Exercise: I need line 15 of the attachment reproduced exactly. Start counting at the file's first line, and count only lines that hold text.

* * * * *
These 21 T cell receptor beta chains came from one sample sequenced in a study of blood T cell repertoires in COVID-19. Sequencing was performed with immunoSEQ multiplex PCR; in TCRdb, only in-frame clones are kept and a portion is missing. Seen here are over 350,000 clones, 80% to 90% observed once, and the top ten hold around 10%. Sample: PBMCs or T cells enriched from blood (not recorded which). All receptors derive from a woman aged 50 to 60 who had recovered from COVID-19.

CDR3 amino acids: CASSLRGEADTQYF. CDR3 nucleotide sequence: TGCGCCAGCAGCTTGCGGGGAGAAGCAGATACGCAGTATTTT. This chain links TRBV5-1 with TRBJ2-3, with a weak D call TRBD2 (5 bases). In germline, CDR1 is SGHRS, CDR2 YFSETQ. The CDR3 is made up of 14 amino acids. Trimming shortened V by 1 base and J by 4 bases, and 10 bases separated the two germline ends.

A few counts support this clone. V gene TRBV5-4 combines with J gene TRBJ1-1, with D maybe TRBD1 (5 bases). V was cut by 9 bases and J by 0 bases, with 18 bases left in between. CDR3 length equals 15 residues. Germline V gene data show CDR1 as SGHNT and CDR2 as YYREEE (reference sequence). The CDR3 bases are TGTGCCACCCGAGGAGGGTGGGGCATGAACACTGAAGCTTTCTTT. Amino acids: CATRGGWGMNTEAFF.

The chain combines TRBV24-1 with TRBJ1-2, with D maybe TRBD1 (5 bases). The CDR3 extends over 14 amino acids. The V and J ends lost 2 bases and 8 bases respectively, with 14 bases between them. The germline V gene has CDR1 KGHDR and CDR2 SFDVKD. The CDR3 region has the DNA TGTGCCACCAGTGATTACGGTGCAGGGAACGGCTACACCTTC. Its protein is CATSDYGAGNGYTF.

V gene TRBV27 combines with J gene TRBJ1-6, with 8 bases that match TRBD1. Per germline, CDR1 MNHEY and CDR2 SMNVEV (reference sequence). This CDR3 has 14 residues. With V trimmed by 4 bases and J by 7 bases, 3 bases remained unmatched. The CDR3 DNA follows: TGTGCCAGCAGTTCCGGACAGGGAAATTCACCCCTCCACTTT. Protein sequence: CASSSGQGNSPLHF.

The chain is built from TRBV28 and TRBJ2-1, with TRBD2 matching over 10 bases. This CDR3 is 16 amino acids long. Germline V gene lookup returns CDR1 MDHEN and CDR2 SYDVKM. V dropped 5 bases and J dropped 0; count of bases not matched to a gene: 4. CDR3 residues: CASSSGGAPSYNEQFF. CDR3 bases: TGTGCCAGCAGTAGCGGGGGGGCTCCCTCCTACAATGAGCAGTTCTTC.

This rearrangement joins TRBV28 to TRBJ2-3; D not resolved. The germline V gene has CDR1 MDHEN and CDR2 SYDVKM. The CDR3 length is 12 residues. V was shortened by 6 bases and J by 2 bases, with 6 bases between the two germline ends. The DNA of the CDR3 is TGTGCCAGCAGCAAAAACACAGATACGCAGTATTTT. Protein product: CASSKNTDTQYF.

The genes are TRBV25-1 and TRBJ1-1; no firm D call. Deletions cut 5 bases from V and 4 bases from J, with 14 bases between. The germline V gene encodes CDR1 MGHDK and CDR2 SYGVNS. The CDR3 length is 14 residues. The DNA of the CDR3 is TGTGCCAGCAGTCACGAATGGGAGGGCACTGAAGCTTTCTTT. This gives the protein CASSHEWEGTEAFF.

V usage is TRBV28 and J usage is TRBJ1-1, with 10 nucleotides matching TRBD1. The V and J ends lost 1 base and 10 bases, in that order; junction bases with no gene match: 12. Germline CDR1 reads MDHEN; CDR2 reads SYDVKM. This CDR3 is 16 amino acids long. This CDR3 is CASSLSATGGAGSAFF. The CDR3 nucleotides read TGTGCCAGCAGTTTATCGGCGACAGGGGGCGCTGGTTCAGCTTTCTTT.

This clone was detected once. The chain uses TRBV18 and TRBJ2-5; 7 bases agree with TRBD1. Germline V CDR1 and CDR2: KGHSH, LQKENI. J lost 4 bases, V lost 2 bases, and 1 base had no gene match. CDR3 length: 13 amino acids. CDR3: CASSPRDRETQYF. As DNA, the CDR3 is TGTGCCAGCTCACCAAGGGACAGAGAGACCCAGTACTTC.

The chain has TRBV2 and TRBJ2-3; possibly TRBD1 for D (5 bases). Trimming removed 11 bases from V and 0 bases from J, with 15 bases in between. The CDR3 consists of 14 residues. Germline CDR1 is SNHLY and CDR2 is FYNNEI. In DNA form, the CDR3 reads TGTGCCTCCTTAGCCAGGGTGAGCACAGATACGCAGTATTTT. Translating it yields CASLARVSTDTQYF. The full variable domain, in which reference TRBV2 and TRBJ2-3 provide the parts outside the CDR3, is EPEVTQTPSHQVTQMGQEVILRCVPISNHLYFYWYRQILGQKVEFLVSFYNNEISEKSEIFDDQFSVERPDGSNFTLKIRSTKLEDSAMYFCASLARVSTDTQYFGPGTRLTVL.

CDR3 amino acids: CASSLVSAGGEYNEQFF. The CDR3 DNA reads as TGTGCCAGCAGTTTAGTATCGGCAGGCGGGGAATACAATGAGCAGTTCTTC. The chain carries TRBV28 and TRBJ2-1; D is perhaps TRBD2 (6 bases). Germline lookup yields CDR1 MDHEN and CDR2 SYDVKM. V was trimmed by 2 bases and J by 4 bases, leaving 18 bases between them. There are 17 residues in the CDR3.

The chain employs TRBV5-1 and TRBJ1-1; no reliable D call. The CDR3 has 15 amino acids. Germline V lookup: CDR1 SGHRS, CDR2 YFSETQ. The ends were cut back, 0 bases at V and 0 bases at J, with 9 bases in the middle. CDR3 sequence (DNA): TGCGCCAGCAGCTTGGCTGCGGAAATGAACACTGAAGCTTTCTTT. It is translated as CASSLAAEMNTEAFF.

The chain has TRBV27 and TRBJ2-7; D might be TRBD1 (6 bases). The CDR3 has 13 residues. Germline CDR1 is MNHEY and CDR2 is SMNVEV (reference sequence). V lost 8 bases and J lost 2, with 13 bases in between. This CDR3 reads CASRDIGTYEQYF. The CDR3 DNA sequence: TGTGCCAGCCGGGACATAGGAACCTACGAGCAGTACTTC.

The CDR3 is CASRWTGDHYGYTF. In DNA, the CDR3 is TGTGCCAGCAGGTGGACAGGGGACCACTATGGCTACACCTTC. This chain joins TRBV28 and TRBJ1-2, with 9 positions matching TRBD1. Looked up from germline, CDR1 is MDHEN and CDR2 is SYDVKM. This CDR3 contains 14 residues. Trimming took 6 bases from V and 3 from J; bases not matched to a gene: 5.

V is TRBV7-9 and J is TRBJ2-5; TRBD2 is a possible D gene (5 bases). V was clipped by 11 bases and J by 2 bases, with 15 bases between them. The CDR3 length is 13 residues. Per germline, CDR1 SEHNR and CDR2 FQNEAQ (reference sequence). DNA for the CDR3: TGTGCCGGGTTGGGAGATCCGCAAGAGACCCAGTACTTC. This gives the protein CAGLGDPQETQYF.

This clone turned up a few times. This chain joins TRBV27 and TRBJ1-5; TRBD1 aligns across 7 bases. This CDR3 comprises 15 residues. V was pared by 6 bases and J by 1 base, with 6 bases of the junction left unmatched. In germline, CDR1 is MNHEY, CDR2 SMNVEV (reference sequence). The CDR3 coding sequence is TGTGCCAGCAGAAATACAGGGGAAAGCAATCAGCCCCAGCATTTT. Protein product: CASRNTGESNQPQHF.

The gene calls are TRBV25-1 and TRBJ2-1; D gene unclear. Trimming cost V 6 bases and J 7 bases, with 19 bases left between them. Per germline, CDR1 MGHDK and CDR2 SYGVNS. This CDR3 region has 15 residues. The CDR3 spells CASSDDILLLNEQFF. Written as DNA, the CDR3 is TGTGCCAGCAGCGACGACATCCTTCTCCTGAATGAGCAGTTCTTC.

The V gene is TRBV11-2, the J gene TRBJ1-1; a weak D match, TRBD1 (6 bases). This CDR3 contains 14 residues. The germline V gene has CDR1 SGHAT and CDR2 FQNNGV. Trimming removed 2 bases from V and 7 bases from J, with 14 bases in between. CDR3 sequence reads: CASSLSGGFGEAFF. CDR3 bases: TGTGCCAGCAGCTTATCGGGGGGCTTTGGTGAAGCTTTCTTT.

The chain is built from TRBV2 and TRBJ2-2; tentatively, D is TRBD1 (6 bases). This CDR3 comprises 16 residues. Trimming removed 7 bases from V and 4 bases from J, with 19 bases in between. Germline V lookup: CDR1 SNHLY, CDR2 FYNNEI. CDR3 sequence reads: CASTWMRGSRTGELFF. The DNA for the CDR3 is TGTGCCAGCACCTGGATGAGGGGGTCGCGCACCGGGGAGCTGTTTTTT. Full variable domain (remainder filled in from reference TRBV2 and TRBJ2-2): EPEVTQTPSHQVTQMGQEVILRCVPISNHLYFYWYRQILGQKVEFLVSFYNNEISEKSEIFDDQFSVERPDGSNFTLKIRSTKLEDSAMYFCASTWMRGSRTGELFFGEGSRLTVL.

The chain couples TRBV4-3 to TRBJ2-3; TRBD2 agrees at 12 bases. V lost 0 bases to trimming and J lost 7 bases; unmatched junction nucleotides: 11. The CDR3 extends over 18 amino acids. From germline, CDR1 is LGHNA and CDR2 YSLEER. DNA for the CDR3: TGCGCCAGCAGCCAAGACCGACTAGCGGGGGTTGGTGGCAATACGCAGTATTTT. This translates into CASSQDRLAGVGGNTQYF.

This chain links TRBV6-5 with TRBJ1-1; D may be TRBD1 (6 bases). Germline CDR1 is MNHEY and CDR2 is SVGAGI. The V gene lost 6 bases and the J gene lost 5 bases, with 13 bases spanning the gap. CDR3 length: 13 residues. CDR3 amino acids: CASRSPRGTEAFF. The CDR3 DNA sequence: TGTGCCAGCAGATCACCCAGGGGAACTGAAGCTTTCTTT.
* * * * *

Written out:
The CDR3 is CASRWTGDHYGYTF. In DNA, the CDR3 is TGTGCCAGCAGGTGGACAGGGGACCACTATGGCTACACCTTC. This chain joins TRBV28 and TRBJ1-2, with 9 positions matching TRBD1. Looked up from germline, CDR1 is MDHEN and CDR2 is SYDVKM. This CDR3 contains 14 residues. Trimming took 6 bases from V and 3 from J; bases not matched to a gene: 5.